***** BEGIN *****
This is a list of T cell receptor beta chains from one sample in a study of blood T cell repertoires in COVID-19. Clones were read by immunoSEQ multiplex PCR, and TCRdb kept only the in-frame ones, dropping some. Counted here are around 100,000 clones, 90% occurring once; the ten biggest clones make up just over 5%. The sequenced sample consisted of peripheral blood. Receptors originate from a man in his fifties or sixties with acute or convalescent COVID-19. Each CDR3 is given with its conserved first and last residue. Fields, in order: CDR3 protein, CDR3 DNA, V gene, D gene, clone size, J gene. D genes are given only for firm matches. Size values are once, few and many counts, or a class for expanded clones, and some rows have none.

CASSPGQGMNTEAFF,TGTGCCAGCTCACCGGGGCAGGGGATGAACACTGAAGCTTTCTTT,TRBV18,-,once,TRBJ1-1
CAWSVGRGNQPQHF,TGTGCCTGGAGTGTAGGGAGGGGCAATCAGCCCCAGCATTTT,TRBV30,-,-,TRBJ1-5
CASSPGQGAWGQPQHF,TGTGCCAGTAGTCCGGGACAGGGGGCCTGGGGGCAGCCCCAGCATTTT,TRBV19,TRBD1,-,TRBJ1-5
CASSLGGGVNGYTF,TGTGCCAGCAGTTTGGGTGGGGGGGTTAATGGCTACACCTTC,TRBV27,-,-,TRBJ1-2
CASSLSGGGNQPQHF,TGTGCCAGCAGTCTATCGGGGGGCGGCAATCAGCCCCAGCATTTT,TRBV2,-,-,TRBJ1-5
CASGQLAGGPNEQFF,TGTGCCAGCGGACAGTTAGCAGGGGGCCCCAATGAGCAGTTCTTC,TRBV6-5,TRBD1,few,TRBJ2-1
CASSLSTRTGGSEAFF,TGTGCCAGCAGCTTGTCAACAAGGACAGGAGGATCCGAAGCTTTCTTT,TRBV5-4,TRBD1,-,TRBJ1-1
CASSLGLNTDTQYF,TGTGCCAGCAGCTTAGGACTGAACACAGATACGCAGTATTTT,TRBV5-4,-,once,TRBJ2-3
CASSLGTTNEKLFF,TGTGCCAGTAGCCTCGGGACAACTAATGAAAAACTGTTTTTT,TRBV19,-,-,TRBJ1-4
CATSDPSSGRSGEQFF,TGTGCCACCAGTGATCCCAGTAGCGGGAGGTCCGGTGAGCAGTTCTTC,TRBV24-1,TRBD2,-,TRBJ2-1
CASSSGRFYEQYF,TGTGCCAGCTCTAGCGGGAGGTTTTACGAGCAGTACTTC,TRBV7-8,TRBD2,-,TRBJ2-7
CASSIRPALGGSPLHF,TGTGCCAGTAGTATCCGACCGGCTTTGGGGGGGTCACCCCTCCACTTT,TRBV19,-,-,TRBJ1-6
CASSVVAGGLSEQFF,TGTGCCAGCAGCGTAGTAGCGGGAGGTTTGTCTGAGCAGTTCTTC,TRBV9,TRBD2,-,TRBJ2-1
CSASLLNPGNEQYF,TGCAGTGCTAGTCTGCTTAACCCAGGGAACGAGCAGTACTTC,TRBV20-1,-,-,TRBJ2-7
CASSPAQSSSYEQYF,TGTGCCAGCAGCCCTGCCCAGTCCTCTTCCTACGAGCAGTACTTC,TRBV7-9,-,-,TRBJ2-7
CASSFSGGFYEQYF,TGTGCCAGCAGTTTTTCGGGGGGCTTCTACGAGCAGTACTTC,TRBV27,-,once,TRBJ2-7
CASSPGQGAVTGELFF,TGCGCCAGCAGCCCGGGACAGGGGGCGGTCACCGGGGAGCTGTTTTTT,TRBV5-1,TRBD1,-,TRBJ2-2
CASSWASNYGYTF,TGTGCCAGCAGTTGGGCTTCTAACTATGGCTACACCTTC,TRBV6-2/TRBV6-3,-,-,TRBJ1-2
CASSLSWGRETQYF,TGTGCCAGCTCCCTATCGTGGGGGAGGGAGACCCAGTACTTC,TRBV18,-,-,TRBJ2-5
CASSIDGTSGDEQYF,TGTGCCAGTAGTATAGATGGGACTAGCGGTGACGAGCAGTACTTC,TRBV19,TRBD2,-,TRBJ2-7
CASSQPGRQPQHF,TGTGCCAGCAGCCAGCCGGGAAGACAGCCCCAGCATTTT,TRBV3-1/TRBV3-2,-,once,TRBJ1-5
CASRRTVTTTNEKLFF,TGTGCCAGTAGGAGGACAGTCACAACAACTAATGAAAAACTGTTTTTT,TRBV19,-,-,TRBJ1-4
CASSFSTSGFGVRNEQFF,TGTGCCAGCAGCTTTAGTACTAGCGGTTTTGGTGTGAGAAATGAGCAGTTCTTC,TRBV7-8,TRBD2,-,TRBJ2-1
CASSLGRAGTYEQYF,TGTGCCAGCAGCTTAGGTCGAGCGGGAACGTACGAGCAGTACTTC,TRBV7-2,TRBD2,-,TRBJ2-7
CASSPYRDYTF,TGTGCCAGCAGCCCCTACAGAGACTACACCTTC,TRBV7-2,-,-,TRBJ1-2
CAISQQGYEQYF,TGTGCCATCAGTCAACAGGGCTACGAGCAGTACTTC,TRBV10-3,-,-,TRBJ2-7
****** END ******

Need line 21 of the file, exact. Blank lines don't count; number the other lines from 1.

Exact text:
CASSIDGTSGDEQYF,TGTGCCAGTAGTATAGATGGGACTAGCGGTGACGAGCAGTACTTC,TRBV19,TRBD2,-,TRBJ2-7